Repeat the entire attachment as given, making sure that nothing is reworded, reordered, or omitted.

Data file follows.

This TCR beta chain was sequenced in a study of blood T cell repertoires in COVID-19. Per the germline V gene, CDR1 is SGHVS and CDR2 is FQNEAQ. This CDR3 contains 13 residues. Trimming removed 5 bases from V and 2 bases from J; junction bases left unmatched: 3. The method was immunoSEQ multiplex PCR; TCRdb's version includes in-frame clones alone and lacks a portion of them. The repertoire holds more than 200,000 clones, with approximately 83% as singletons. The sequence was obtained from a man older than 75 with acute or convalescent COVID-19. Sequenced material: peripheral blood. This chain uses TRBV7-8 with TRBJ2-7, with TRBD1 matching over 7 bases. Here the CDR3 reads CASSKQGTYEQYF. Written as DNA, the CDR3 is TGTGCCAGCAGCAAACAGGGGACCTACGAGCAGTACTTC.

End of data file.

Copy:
This TCR beta chain was sequenced in a study of blood T cell repertoires in COVID-19. Per the germline V gene, CDR1 is SGHVS and CDR2 is FQNEAQ. This CDR3 contains 13 residues. Trimming removed 5 bases from V and 2 bases from J; junction bases left unmatched: 3. The method was immunoSEQ multiplex PCR; TCRdb's version includes in-frame clones alone and lacks a portion of them. The repertoire holds more than 200,000 clones, with approximately 83% as singletons. The sequence was obtained from a man older than 75 with acute or convalescent COVID-19. Sequenced material: peripheral blood. This chain uses TRBV7-8 with TRBJ2-7, with TRBD1 matching over 7 bases. Here the CDR3 reads CASSKQGTYEQYF. Written as DNA, the CDR3 is TGTGCCAGCAGCAAACAGGGGACCTACGAGCAGTACTTC.